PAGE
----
Corruption In Kenya Essay

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Corruption as a norm has always existed in different forms, and is not determined by politics or geography. It exists in the rich and poor countries alike, it genuinely involves both individual States and international organizations and its costs are borne by its citizens. It affects the proper running of governments, distorts the correct functioning of economic and political institutions and hampers transparency; it exploits the human person for selfish interests, renders respect for rules obsolete and is a manifestation of structural sin. In our own locality in Kenya, citizens will complain about corruption in the high offices but will comfortably cheat each other in the market place. Public transport hikes rates at will without regard to the consequences on the most vulnerable. Big decisions affecting the citizenry are made at coffee tables in hotel lounges where “lobbying” means financial and political inducement. For every special interest bill that makes its way into parliament, members of Parliament seek to be sensitized in terribly expensive seaside resorts.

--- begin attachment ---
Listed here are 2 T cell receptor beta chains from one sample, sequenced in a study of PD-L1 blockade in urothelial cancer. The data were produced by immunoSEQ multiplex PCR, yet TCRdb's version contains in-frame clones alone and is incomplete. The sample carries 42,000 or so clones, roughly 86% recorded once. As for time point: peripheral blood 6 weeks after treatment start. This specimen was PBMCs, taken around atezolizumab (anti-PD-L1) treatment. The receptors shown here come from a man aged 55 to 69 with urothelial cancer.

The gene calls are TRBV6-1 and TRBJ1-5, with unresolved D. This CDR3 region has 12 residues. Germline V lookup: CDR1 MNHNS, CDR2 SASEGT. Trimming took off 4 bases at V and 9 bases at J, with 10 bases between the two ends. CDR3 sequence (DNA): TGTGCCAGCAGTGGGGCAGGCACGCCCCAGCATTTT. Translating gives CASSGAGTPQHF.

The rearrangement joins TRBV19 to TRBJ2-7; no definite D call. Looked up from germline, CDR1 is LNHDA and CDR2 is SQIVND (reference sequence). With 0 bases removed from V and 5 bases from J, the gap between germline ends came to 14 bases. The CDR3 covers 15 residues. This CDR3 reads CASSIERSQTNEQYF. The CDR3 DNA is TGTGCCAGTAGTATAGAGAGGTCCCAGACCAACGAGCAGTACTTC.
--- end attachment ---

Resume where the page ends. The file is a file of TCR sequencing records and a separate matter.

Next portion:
On top of this luxury, huge allowances are paid to members of parliament that attend these “awareness” workshops. (chweya, 2001-2004). Corruption has thus eaten into society that threatens to ravage the entire African governance system. Manifestations of corruption are limitless; its roots seem to be identifiable from the fallen nature of the human being. However, one hastens to add that a human being is

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